Tuesday, June 14, 2011

Higher Level Questioning

We learned about Bloom's Taxonomy in college and occasionally they will reference it in a training or workshop. I think it's a hard thing to consciously implement in the classroom. I wasn't even aware the wording had changed for those top levels of thinking. The levels now highest to lowest are:

Create, Evaluate, Analyze, Apply, Understand and Remember.

I believe they are all important strategies. I'll never forget my first year teaching when I tried so hard to make all my oral comprehension questions higher-level and then when my kids took the required tests the questions were more like-what color was the house? I think you have to spend equal amounts of time on getting to all levels; however the goal is to get them thinking as critically as possible. My summer homework this year is to take my read-aloud books and identify questions I can ask. I write them right inside the front cover so I'll have them for reference because it's hard for me to even think deeply on the spot sometimes. I'm going to post some examples as I go along.

Getting to those higher levels I think is especially difficult in the younger grades-particularly Kindergarten. It's not that they aren't capable; it's just that no one has ever required them to do it before. I've posted previously about how frustrating even teaching the concept of compare and contrast is to kiddos this young. They just can't wrap their little heads around what you are asking them. But you have to push them to that level!

One read-aloud I can practically recite by heart: Where the Wild Things Are, possible comprehension questions/discussions/activities from least to highest levels of thinking:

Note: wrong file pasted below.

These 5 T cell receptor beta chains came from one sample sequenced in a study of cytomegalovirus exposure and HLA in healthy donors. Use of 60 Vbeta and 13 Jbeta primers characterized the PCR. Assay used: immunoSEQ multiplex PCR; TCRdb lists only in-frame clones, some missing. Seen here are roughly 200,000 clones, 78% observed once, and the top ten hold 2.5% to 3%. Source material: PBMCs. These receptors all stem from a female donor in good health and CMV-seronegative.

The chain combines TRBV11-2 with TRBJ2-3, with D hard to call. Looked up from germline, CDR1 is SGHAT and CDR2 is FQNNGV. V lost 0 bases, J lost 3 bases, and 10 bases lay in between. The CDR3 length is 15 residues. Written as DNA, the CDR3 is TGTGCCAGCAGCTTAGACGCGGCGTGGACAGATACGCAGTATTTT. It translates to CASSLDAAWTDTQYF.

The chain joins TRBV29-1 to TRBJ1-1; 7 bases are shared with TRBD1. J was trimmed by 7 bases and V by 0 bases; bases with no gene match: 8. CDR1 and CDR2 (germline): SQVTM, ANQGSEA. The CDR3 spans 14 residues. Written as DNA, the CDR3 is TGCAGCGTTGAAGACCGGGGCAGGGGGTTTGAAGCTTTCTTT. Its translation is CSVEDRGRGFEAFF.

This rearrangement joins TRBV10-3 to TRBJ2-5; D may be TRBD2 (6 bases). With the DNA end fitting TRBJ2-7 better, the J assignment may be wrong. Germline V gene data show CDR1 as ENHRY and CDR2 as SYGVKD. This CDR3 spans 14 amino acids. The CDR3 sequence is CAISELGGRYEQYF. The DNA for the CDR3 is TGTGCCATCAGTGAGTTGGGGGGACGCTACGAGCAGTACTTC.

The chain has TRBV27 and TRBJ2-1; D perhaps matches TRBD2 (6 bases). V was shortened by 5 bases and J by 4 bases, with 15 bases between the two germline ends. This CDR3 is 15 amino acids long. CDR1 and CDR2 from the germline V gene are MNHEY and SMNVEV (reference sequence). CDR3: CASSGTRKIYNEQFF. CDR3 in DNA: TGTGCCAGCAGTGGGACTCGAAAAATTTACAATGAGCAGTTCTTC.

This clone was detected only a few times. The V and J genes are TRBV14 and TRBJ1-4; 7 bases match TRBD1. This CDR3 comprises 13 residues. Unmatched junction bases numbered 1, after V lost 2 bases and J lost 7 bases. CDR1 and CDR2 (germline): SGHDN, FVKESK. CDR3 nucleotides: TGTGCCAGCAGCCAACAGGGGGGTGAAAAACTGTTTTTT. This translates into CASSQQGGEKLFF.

Why did Max get in trouble?
What were some of the changes to his room?
Is this story real or make-believe? Why?
Did Max really travel anywhere?
What was the pattern in the story?
How do you think Max felt when he met the Wild Things?
Why do you think Max left?
What do you think the Wild Things did after he left?
What do you think Max learned from his journey?
If you were Max what would you have done?
Was it right for Max to leave the Wild Things?
You are a Wild Thing, how do you see the world from your perspective.
Create the world you might go to in your imagination?
Create a new version of the story using a different adjective instead of Wild, how does that change the story? (My kids loved this activity by the way-we had Where the Stinky Things Are, Where the Beautiful Things Are...).
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  1. I admire your efforts to emphasize critical thinking and H.O.T questions. I agree that it's important to start implementing it as early as possible.

  2. Wow- cannot wait to see what else you share. I will have to reread this with my son and ask these questions!